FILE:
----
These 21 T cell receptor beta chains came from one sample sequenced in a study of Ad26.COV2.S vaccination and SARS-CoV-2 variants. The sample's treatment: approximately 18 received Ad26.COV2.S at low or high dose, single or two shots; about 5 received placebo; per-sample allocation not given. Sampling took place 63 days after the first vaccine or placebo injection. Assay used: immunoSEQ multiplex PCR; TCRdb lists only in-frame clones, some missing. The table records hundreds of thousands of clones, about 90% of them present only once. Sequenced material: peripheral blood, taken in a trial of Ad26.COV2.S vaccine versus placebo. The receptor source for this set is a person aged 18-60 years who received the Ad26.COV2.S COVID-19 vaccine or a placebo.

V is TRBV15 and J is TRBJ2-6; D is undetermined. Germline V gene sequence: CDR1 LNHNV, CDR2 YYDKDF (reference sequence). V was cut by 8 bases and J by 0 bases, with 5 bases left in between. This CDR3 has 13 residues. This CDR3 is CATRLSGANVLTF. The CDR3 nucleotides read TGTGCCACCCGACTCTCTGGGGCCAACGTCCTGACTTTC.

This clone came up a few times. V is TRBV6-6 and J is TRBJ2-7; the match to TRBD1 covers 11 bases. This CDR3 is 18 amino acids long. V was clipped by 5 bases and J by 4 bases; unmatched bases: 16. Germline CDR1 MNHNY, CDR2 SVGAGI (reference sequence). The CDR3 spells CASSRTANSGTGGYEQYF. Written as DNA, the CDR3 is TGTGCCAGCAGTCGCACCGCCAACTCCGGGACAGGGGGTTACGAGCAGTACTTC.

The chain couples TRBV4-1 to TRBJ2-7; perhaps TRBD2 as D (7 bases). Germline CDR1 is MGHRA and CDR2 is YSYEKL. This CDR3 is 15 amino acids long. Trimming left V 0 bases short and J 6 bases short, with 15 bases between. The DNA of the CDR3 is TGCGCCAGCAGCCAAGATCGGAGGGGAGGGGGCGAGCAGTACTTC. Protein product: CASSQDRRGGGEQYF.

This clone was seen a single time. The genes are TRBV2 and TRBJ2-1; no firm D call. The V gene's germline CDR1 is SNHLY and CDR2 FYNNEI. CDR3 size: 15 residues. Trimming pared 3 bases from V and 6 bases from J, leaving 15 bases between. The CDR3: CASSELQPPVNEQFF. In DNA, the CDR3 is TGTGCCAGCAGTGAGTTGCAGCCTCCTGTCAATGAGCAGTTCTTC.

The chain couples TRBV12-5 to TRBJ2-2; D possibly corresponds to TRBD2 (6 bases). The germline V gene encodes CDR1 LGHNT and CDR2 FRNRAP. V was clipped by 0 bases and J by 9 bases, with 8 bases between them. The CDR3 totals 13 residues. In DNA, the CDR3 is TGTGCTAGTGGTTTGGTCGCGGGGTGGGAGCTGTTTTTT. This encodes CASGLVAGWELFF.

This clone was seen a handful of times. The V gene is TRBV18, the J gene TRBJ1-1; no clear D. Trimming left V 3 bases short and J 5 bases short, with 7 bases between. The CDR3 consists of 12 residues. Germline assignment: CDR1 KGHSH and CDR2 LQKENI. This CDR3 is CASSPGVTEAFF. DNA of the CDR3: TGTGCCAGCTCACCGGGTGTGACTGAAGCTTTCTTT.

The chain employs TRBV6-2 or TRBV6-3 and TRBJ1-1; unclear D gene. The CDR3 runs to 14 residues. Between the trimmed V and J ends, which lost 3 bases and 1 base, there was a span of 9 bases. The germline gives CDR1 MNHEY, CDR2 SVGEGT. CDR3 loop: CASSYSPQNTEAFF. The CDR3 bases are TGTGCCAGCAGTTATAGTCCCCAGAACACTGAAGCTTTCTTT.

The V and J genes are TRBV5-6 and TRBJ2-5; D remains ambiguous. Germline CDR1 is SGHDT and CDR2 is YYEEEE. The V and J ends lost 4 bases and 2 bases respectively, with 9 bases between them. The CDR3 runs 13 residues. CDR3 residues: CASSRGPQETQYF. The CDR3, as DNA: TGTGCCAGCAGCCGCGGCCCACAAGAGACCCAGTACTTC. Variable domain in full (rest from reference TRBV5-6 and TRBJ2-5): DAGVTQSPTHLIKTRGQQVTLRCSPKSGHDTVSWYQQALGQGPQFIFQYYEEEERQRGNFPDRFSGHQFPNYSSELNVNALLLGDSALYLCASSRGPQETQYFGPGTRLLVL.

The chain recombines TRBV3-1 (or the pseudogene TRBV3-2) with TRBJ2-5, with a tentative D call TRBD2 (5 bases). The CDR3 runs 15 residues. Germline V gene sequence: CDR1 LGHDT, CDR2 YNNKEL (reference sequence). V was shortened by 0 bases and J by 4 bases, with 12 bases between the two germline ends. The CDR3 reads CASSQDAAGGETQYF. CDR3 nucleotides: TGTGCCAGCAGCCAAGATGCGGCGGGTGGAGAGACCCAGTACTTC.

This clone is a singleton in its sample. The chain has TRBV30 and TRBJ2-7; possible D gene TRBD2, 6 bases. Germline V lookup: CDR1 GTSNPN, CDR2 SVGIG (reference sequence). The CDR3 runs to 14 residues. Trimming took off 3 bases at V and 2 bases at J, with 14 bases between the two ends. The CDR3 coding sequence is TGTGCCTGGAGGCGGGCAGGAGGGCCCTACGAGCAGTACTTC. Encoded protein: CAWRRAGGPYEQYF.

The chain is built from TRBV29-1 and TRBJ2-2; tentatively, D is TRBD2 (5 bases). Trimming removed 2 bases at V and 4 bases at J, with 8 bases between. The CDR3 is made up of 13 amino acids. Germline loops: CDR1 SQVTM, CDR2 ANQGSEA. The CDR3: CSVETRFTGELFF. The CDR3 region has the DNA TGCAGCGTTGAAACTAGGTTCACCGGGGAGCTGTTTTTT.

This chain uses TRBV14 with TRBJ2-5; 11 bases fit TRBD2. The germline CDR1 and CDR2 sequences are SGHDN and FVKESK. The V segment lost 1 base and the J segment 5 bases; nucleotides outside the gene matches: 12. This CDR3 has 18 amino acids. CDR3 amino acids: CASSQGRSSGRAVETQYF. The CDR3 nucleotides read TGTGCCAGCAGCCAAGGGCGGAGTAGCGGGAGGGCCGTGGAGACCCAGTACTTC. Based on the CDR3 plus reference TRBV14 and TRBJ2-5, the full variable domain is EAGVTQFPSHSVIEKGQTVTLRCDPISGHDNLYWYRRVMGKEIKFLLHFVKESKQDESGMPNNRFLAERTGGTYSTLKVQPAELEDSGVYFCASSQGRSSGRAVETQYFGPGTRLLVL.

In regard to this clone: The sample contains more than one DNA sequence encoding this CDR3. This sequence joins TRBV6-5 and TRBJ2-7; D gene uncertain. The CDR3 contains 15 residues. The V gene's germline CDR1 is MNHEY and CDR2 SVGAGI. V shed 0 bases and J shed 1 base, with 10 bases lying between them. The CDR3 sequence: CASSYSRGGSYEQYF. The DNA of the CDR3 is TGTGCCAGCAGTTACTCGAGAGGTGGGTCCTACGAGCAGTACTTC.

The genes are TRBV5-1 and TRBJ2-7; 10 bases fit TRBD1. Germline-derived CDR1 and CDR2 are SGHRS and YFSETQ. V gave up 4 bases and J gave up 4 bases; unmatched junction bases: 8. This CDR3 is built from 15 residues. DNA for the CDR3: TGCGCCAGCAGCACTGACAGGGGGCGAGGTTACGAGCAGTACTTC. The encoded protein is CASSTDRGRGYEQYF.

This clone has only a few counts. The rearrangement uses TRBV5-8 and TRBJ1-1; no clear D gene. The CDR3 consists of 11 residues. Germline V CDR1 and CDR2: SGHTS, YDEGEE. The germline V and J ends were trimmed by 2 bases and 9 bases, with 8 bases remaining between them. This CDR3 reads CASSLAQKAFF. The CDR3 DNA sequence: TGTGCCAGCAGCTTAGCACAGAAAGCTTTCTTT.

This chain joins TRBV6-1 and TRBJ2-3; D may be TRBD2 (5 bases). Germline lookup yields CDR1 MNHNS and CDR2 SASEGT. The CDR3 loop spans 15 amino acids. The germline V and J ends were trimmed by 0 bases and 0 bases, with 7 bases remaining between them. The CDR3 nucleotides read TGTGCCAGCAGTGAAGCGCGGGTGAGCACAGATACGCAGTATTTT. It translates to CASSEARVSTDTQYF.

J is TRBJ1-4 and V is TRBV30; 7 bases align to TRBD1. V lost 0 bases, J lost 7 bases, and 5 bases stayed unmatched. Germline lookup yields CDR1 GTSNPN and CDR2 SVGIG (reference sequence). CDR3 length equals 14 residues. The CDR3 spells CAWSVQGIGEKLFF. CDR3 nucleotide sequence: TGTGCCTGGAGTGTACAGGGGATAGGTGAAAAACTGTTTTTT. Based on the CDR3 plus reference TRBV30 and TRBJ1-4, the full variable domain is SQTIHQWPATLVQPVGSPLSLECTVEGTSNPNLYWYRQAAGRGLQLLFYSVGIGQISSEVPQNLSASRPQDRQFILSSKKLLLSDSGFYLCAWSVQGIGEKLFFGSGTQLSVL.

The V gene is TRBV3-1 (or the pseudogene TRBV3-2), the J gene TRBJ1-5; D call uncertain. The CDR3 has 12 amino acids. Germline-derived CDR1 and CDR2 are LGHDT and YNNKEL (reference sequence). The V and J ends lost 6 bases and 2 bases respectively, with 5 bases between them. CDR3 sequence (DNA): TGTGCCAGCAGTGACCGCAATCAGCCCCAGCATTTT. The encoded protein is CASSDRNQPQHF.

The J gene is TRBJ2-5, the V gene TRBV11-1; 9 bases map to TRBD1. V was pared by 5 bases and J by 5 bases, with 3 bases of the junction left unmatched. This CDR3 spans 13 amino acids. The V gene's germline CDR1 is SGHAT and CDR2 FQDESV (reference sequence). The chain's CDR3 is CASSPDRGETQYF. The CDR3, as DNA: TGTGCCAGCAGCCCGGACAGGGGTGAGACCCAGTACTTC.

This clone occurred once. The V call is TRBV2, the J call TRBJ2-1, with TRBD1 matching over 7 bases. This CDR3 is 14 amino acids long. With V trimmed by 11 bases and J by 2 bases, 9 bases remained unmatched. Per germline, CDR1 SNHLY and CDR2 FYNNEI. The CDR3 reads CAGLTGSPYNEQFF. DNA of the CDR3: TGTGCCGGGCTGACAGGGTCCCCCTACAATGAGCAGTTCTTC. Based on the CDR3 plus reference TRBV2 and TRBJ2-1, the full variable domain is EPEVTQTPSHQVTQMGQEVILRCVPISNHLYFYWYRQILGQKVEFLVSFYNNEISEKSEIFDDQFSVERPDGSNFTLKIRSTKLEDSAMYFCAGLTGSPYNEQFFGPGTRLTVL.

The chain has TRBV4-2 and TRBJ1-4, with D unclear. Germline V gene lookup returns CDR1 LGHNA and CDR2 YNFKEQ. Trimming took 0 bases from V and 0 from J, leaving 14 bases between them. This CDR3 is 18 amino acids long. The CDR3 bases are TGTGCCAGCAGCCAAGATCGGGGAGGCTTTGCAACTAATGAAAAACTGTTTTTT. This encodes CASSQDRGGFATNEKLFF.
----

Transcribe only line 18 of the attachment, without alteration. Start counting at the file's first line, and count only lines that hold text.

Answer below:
J is TRBJ1-4 and V is TRBV30; 7 bases align to TRBD1. V lost 0 bases, J lost 7 bases, and 5 bases stayed unmatched. Germline lookup yields CDR1 GTSNPN and CDR2 SVGIG (reference sequence). CDR3 length equals 14 residues. The CDR3 spells CAWSVQGIGEKLFF. CDR3 nucleotide sequence: TGTGCCTGGAGTGTACAGGGGATAGGTGAAAAACTGTTTTTT. Based on the CDR3 plus reference TRBV30 and TRBJ1-4, the full variable domain is SQTIHQWPATLVQPVGSPLSLECTVEGTSNPNLYWYRQAAGRGLQLLFYSVGIGQISSEVPQNLSASRPQDRQFILSSKKLLLSDSGFYLCAWSVQGIGEKLFFGSGTQLSVL.